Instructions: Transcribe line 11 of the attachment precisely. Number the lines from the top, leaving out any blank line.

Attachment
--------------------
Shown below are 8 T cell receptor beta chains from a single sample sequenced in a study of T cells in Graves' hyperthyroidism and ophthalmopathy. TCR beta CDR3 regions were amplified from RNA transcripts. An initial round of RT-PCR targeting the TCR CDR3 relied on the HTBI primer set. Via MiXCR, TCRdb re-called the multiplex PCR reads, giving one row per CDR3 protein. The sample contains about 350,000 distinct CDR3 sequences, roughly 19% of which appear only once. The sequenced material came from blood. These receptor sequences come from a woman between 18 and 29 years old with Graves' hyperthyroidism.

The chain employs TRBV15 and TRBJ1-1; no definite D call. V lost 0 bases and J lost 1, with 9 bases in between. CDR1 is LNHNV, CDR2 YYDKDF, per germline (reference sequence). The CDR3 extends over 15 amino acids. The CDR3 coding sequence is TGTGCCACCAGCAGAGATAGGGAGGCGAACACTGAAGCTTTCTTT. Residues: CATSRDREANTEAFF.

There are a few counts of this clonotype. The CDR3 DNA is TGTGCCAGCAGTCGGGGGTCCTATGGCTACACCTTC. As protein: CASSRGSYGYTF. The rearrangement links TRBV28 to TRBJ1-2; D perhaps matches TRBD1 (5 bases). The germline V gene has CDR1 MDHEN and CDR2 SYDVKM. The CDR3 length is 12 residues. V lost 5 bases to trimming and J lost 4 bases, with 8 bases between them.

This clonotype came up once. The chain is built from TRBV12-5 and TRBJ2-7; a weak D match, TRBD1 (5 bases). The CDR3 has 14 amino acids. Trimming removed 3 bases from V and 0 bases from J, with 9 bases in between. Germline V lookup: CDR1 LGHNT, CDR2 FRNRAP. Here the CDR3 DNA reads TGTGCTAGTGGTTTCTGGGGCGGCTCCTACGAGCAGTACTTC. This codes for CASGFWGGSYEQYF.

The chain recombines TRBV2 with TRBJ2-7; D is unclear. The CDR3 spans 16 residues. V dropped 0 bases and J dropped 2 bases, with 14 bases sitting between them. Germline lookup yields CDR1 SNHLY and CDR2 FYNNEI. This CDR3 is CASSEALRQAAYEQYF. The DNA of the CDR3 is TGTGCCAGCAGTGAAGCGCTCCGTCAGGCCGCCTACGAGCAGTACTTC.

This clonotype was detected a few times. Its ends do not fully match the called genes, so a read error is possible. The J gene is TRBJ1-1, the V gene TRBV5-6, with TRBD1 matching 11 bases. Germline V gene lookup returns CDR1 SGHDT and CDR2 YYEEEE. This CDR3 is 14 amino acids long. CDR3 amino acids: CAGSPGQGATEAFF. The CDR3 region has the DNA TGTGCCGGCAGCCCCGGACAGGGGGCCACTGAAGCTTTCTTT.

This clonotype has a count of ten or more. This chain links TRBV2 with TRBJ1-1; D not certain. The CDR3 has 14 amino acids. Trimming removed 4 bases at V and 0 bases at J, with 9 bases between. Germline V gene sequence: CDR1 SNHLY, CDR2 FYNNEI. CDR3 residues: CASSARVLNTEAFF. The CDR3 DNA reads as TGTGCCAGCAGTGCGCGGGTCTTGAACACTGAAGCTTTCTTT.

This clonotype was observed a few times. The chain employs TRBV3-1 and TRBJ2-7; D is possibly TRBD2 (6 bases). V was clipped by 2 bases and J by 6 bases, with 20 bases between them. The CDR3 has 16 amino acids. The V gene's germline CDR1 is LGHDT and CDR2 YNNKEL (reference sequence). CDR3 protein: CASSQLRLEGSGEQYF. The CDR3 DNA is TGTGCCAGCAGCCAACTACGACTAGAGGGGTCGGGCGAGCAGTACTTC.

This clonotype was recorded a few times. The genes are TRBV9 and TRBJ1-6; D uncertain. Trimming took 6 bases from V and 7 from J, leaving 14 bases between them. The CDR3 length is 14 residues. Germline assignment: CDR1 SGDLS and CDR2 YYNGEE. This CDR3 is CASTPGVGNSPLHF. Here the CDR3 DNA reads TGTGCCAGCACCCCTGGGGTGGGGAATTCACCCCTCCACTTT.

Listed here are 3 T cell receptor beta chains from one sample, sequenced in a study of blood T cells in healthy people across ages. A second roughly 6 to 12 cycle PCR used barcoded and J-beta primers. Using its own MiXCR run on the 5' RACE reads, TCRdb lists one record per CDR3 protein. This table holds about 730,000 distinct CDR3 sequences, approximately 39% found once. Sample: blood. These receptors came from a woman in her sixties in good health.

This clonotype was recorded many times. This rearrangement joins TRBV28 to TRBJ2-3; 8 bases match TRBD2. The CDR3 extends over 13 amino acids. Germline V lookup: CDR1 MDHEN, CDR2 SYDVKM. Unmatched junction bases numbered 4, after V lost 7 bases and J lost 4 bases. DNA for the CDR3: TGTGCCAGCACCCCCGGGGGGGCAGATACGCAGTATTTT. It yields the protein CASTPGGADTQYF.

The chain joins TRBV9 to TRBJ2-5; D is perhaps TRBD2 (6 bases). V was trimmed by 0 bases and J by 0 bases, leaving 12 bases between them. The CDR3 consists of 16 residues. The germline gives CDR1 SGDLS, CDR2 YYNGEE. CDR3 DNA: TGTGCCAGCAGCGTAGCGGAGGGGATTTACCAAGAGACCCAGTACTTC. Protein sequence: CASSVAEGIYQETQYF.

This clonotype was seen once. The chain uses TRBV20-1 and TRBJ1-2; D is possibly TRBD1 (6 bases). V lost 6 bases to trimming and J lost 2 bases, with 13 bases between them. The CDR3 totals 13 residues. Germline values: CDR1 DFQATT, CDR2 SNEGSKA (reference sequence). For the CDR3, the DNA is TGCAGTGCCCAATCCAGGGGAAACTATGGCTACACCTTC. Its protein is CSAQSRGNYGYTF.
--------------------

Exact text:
This clonotype was recorded many times. This rearrangement joins TRBV28 to TRBJ2-3; 8 bases match TRBD2. The CDR3 extends over 13 amino acids. Germline V lookup: CDR1 MDHEN, CDR2 SYDVKM. Unmatched junction bases numbered 4, after V lost 7 bases and J lost 4 bases. DNA for the CDR3: TGTGCCAGCACCCCCGGGGGGGCAGATACGCAGTATTTT. It yields the protein CASTPGGADTQYF.